Since I’ve tried these chat threads a few times by posing a specific question, I thought today I’ll open a broad discussion and invite you to ask me questions about anything you like.
Is there a basic technical question I left unanswered for you? Has there been something missing from my posts? Would you like to hear more about money, the editorial process, the media environment, making a book, or what it takes to print and put on a show?
Anything at all, the floor is yours. Get those questions starting now and through the weekend. I’ll be online Monday morning, New York time, between 9 am and 11 am ready to answer them.
Have a great weekend.
We met once in NYC @ Blink offices when you when to show your printed portfolio, a few years ago. I was a photo editor back then and like many other colleagues, we were all very impressed by your work. I've always remembered when you said: "So nobody does prints anymore around here?" This, because it created a lot of attention, to have you, showing us a physical object like in the old days. Seeing fine quality prints, talking through the pages, telling us about the experiences and stories behind the pictures, and basically just sharing a moment with all of us.
I guess my question is about self-promotion. How often do you do what you did at Blink (understanding that now is hard to meet in person), and what are your strategies to approach people that you don't know and/or keep cultivating the ones you already have work with?
Hi Adam, Your posts, images and interviews have been enjoyable and, at times, challenging to read. And without stalking you I have followed your career for many years. Given that your work has primarily sought to reveal the excesses of the human condition have there been times when you've questioned whether or not photojournalism and documentary practice can make a difference? Have you settled on an answer yet?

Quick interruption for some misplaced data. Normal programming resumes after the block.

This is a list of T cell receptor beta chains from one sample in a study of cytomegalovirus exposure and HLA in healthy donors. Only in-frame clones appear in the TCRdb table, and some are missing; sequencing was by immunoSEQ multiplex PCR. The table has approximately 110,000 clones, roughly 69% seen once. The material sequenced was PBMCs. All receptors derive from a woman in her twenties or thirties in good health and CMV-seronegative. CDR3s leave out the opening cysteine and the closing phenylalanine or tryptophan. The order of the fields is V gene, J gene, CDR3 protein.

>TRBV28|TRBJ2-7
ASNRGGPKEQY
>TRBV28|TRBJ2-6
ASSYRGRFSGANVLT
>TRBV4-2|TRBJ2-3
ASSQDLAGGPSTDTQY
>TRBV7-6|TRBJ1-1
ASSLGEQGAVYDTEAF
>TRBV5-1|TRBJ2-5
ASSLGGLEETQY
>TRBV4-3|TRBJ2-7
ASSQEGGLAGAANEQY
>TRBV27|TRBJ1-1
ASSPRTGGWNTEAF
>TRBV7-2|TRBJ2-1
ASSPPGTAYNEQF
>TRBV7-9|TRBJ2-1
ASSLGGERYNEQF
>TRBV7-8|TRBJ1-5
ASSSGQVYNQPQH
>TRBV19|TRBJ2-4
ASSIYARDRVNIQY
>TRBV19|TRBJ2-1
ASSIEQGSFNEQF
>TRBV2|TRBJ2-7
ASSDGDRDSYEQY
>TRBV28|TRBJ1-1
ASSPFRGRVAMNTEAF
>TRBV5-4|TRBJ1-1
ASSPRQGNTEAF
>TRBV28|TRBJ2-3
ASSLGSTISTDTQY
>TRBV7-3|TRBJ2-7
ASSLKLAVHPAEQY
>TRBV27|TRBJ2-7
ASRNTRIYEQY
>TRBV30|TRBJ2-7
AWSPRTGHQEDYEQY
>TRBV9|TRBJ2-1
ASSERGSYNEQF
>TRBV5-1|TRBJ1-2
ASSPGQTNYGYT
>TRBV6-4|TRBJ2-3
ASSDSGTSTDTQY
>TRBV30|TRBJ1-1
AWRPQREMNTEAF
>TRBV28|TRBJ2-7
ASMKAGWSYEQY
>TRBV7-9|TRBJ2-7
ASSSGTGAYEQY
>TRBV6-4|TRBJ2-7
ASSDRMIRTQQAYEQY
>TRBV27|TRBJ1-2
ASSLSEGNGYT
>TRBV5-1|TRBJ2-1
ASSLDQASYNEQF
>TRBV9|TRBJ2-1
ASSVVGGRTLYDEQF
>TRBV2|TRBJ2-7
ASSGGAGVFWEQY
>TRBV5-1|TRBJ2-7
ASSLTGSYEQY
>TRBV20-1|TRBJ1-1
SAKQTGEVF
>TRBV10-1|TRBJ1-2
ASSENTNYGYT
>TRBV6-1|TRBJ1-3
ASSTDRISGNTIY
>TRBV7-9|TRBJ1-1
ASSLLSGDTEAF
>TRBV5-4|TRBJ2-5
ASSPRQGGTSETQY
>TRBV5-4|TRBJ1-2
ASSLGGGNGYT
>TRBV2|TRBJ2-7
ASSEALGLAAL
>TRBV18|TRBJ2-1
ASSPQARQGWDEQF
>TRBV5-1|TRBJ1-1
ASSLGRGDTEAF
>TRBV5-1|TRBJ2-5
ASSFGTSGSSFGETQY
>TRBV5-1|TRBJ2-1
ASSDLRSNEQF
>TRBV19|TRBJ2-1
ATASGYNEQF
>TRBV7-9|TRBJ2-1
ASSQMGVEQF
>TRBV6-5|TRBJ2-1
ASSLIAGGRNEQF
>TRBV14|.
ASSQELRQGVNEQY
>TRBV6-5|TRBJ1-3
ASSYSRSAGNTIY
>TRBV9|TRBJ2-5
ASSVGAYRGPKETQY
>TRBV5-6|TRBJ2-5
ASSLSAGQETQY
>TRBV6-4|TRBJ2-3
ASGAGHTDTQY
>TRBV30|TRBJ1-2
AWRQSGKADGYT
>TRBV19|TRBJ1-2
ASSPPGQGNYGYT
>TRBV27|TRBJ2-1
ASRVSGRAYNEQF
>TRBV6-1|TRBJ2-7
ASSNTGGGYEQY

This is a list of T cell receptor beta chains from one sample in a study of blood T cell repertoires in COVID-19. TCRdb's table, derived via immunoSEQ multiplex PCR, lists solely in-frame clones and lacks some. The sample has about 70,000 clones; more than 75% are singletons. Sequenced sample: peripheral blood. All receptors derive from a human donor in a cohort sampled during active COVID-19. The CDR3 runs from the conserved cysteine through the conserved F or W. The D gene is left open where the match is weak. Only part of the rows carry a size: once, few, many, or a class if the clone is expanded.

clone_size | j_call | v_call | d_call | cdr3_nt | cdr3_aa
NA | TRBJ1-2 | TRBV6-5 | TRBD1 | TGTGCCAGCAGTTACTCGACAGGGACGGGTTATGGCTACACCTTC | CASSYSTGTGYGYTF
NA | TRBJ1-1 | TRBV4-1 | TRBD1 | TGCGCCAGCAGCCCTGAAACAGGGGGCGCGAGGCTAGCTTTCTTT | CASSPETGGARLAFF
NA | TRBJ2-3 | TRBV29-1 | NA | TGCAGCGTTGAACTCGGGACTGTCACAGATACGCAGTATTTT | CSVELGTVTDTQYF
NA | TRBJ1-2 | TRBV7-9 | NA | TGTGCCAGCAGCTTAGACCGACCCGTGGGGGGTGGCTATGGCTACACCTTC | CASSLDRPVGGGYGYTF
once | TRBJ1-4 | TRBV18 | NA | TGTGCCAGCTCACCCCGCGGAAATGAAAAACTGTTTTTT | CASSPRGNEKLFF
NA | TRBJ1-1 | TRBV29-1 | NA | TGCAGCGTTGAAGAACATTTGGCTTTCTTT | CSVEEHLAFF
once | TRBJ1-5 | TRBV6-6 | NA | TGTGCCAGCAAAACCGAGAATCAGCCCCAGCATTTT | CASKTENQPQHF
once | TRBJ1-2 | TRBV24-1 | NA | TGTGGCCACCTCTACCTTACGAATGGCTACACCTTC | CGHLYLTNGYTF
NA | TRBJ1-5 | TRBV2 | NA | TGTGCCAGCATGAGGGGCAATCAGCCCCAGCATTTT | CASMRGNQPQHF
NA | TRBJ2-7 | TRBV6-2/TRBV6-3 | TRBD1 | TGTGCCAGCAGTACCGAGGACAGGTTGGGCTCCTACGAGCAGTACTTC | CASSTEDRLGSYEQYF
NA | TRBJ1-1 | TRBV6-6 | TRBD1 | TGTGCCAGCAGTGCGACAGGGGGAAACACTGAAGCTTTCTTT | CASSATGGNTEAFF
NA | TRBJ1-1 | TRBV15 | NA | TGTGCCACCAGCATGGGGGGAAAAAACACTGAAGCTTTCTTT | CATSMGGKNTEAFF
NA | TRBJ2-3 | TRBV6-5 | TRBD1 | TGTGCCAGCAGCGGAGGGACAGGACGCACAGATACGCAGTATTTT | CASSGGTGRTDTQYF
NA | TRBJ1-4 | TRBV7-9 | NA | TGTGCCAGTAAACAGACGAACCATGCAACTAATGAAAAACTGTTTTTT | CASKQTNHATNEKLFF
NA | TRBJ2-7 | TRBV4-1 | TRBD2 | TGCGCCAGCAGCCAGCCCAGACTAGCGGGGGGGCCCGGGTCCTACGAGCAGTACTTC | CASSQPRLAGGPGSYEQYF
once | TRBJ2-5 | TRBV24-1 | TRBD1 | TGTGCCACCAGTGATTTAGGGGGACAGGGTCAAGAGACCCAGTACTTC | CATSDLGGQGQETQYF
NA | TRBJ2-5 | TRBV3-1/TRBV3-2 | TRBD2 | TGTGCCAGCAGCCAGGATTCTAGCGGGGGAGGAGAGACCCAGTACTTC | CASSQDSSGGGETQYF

This is about your use of OCF, something I love in your portraits. It sounds like a tech question, but I think it's really a question about relationships and (apologies if this is grandiose) humanism in photography. Given that setting up takes time, can you talk about how your subjects react to this - both seeing lights in the first place and the waiting period itself? In fashion no one would blink an eye, but these aren't models or actors, so I'm curious about your interactions while they wait. Do they have a sense that this is above and beyond standard photojournalistic practice? Are they flattered and impressed? Put off? Is there curiosity that can help establish a deeper connection, or is there tension and impatience? Which I guess is a larger question about how people living through crisis react to being 'chosen' to be seen by the world? If you were running and gunning, they might not have time to consider this, but in your process, I imagine they do. I also wonder if you 'lose them' a little because of the time and care your approach demands and then have to bring them back to the moment when you're ready to shoot - how do you manage that? Thanks, Adam!
I would love to know about putting on a show. e.g. how to get gallery prints made, the cost to the artist, the cost to the gallery, framing, etc.
Hello Adam! It's a pleasure to participate in your Q&A :)
My name is Rafael Vilela, I am a Brazilian photographer working mostly in São Paulo but also traveling around to other areas of my country like Mato Grosso or the Amazon region.
My question is about angling and selling pitches. Many times I find myself in a great effort to convince international editors of the importance and relevance of the stories I produce. Even with the recent political advances in this sense, I feel that the prism is always completely centered in a still very colonizing, North American or Eurocentric view of what matters - which always produces many clichés, especially in visual journalism. I found your interview with Kiana Hayeri incredible because she identifies and points out this phenomenon accurately and sharply. I feel that the same thing still happens with great intensity in Latin America, especially since we are seen as North America's backyard. As a non North American or European photographer, how do you deal or have you dealt with these issues?